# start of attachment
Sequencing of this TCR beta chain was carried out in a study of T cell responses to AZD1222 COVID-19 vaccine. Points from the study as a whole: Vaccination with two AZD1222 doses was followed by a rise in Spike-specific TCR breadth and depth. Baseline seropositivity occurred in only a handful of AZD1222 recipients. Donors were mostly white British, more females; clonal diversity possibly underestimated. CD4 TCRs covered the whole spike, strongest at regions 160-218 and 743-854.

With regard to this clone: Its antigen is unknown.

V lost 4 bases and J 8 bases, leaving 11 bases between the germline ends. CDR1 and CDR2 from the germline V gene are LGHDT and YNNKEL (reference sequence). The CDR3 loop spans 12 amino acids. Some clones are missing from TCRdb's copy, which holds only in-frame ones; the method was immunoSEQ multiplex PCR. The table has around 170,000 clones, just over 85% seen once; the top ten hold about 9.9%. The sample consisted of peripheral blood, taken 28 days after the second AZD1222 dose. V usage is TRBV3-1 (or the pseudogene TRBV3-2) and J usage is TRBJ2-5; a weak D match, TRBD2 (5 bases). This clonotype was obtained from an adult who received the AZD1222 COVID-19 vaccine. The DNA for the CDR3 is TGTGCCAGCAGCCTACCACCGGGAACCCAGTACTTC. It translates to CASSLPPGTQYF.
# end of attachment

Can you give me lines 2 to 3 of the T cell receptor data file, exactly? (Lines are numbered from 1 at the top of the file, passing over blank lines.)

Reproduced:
With regard to this clone: Its antigen is unknown.

V lost 4 bases and J 8 bases, leaving 11 bases between the germline ends. CDR1 and CDR2 from the germline V gene are LGHDT and YNNKEL (reference sequence). The CDR3 loop spans 12 amino acids. Some clones are missing from TCRdb's copy, which holds only in-frame ones; the method was immunoSEQ multiplex PCR. The table has around 170,000 clones, just over 85% seen once; the top ten hold about 9.9%. The sample consisted of peripheral blood, taken 28 days after the second AZD1222 dose. V usage is TRBV3-1 (or the pseudogene TRBV3-2) and J usage is TRBJ2-5; a weak D match, TRBD2 (5 bases). This clonotype was obtained from an adult who received the AZD1222 COVID-19 vaccine. The DNA for the CDR3 is TGTGCCAGCAGCCTACCACCGGGAACCCAGTACTTC. It translates to CASSLPPGTQYF.